Looking back, I seriously doubt the wood table would have been ruined if the milk soaked tablecloth was left while we finished eating. She waxed the heck out of it frequently. Wouldn’t the wax offer some protection? I often wished we had a table made of some other material. Needless to say, mealtime was not happy in our house. Dad didn’t like us talking (arguing, goofing around, etc.) while eating, as he would go to work immediately after dinner. Mealtime conversation has been difficult for me to master, and I’m still working on it. I definitely know it was stressful as kids. Dad didn’t say anything, but often, he would stab at his food, and that meant we needed to immediately zip it, knock it off, cease and desist.

Mealtime wasn’t happy while I was married the first time. Kids don’t eat everything you set before them. Sometimes they do, but mosty not. My kid’s father would eat his food, then start eating the food off the kid’s plates. They were nowhere finished, as kids eat slowly. At times, they would cry and ask Dad to “Stop!” I would get mad. His take was he was right to do what he was doing, since they wouldn’t eat everything and he wanted to eat it while it was still hot. Remember, there were few microwaves before 1982. We did not have one.

Mealtime became peaceful once their dad left. Peace at last. It took guts on my part to end that marriage. I’m so glad I did it, unpopular as my decision was. I never looked back. My kids eventually understood. Best scary thing I ever did. There were plenty more scary decisions, made with much thought and risk. It worked. The change was a great one, I’m happier than I ever could have been. God gave me everything I needed to be strong and learn what I needed to.

What about you? Was there something in your childhood that was a pattern of behavior where you were afraid or upset about? Whatever caused that behavior, make sure it doesn’t happen in your home, under your watch. You can change it. You have the power to do it. I support you and your effort. Take the chance, make your life happier.

Tomorrow starts a busy week. The Honor Guard always has six funerals booked through the VFW. It amazes me how many people are affected by these deaths, and the vast number of Veterans who are buried at the Omaha National Cemetery. The grounds are beautiful and hallowed. I appreciate the Honor Guard and it’s important work. I have some emails that need to go out to my new artist and events to update on the Post website. I’m going to add some pages to my website as well. What good work will you do this week? Thanks for reading and we’ll see you tomorrow!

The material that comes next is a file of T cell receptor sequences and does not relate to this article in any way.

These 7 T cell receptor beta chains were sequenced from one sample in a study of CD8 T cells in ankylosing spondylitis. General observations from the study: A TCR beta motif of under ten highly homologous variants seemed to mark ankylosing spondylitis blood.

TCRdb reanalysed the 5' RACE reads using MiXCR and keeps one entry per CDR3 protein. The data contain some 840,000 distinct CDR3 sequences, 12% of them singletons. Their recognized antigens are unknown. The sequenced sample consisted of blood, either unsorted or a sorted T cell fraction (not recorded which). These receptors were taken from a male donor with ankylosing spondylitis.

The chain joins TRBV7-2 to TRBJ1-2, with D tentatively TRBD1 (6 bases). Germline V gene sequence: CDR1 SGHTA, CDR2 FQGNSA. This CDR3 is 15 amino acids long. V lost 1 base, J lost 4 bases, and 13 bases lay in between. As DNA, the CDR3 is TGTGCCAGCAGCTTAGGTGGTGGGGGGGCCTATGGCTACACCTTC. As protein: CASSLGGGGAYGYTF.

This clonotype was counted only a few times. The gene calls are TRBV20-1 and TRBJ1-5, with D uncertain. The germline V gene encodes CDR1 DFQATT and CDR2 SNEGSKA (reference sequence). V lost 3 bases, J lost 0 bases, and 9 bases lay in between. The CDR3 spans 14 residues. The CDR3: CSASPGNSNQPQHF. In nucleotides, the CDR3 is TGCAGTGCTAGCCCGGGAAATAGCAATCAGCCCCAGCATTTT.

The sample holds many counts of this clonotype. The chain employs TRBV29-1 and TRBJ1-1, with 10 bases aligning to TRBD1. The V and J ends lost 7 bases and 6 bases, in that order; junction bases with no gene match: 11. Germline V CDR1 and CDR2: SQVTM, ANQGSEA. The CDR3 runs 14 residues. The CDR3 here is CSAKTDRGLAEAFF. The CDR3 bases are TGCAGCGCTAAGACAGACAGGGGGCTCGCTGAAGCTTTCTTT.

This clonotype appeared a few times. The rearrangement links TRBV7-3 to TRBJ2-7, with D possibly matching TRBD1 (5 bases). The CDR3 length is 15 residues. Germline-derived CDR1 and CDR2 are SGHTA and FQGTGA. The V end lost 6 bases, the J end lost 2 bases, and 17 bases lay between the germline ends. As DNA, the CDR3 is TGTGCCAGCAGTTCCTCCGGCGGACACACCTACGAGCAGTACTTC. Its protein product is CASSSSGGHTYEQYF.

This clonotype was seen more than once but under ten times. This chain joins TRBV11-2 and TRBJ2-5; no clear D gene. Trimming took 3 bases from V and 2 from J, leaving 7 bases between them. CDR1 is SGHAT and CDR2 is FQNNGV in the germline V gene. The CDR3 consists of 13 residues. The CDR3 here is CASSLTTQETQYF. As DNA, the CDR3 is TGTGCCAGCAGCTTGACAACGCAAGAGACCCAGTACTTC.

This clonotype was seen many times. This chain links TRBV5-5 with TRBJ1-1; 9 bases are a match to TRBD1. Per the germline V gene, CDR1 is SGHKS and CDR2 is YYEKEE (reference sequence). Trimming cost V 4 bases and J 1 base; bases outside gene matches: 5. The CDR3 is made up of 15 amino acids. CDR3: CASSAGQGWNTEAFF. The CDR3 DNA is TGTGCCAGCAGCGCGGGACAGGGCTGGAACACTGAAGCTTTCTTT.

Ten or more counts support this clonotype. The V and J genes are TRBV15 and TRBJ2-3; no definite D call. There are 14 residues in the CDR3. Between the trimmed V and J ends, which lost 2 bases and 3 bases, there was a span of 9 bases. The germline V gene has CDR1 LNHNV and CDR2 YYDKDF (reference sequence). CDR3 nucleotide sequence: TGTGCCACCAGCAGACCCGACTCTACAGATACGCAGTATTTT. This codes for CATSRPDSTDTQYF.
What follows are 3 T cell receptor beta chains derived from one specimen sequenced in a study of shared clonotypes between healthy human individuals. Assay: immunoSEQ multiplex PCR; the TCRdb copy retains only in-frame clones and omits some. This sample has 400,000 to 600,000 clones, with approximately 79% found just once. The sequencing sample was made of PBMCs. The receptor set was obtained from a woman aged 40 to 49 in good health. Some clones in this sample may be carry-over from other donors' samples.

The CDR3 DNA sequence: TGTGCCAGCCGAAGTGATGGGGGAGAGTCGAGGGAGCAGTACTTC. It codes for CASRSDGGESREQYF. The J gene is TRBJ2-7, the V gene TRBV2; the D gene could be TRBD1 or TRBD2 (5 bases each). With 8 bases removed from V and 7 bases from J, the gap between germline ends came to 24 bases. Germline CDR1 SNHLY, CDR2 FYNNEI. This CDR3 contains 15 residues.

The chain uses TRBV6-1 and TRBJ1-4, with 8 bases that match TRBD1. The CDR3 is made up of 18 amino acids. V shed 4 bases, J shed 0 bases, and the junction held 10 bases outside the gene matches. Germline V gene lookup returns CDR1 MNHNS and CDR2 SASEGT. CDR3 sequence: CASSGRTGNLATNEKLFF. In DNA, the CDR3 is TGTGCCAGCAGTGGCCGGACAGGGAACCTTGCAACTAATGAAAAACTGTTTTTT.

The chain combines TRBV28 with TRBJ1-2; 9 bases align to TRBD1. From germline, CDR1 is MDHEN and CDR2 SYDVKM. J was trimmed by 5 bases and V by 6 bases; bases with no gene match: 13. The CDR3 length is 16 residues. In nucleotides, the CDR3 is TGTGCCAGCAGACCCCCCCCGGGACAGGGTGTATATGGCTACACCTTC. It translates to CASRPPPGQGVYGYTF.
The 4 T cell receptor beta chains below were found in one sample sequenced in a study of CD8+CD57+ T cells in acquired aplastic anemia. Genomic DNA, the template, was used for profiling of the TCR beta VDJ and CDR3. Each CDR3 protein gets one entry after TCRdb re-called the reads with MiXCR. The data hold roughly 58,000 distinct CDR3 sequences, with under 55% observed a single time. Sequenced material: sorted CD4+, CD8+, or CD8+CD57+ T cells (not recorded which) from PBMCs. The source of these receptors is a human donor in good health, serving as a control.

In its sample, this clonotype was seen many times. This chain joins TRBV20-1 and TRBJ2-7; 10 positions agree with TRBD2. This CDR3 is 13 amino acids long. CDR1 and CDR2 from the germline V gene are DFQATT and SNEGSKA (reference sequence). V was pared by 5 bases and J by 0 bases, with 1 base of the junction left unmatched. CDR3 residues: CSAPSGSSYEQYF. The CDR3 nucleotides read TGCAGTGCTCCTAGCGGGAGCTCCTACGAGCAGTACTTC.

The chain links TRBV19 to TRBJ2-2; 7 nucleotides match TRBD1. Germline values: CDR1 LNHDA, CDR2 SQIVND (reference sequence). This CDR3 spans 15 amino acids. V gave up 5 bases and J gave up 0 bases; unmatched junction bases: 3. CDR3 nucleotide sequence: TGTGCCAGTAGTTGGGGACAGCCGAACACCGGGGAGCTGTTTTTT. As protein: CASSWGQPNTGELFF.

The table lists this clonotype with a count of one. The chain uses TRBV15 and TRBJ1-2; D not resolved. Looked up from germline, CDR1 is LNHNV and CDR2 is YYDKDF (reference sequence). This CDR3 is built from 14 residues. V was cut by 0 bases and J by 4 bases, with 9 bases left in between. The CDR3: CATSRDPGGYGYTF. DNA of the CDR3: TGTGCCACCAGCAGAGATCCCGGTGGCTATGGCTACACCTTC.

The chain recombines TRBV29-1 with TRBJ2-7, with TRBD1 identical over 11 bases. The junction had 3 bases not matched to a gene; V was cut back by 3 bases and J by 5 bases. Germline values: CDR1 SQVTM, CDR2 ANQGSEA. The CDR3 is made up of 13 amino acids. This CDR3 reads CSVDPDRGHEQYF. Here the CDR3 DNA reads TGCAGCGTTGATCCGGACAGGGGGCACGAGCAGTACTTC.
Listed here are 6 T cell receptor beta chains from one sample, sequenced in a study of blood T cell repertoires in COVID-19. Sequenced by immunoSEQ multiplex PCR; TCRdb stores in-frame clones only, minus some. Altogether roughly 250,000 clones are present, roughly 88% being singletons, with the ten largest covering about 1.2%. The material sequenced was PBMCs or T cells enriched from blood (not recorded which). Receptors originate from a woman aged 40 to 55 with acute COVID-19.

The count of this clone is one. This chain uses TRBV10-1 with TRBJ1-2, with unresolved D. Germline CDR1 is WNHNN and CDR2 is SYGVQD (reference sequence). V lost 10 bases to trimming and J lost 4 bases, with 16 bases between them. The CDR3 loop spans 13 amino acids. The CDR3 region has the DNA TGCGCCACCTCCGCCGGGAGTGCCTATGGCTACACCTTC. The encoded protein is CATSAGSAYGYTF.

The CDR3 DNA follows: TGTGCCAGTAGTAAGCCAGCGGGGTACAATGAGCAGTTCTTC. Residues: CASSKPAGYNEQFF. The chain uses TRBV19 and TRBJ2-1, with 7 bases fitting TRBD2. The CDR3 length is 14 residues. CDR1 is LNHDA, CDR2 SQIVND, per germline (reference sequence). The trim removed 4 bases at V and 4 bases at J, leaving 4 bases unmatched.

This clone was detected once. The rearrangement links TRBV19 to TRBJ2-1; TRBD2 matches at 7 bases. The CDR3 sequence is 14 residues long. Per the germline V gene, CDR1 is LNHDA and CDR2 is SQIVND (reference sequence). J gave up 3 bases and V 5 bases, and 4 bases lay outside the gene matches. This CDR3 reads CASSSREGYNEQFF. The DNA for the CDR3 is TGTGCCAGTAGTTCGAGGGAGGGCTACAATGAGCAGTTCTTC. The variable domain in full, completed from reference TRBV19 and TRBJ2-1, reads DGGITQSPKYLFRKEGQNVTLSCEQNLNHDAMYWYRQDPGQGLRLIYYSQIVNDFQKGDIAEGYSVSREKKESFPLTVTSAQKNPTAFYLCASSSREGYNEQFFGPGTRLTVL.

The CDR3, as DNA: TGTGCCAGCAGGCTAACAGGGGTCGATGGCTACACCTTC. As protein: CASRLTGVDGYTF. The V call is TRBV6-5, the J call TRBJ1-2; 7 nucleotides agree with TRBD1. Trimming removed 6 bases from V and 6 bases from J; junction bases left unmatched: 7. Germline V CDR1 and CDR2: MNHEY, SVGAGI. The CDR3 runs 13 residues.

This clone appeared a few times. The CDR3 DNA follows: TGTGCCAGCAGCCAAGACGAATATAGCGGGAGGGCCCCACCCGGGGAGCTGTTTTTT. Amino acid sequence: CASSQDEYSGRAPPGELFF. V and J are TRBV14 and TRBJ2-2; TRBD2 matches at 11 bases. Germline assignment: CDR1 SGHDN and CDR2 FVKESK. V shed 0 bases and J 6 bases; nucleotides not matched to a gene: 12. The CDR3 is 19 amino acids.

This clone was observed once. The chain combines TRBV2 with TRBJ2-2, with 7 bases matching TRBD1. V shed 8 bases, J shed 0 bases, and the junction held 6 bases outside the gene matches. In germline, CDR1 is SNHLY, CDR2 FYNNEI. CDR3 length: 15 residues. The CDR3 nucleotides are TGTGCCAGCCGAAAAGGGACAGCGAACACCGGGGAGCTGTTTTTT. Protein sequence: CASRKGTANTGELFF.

Put the Fun in Dysfunction!

I hope you’re laughing at this title. That’s the purpose of it. Poking fun at stuff that doesn’t work is a step in overcoming that stuff. After poking fun, I dissect it like the Science Class Frog to see who, what, when, why, and how. For a very long time, I pored over psychology books. I still prefer those some days. By now, I can pick out the crack-pots and can pooh-pooh the quackery. As I learned more about why people behave the way they do, I learned things about our families which amazed me.

Yes, I believe some men weren’t good fathers; when they didn’t have a good example shown them (many men had absent fathers, especially during the Depression), how can they know how to parent a child? Sixty years ago, the man was considered the provider, the breadwinner, the one who paid the bills. Women were the “heart” of the home, took solo care of the children, and had someone to take care of them. Most couples lived like this. Growing up, I only knew two kids whose parents were divorced. How brave they were! My best friend for several years lost her dad to heart disease when she was still in elementary school. I always felt badly for her.

Moms? Where do we start. Our grandmas were polar opposites. Mom’s mom worked outside the home, Dad’s mom took in ironing and worked at Grandpa’s Drugstore. She knew every kid in South Omaha. She was the kindest person. I want to be her! Hope I live 97 years to work on it, as she did. She was 97 when she died; she was 95 when my dad died at 64. I’ll never forget hearing her say, “This is the worst shock of my life!” Feeling helpless was all we could do. Every visit for the next two years, she’d ask, “Do you think my Tommy went to heaven?” Of course he did, Grandma. He’s waiting for you. Can you imagine that reunion?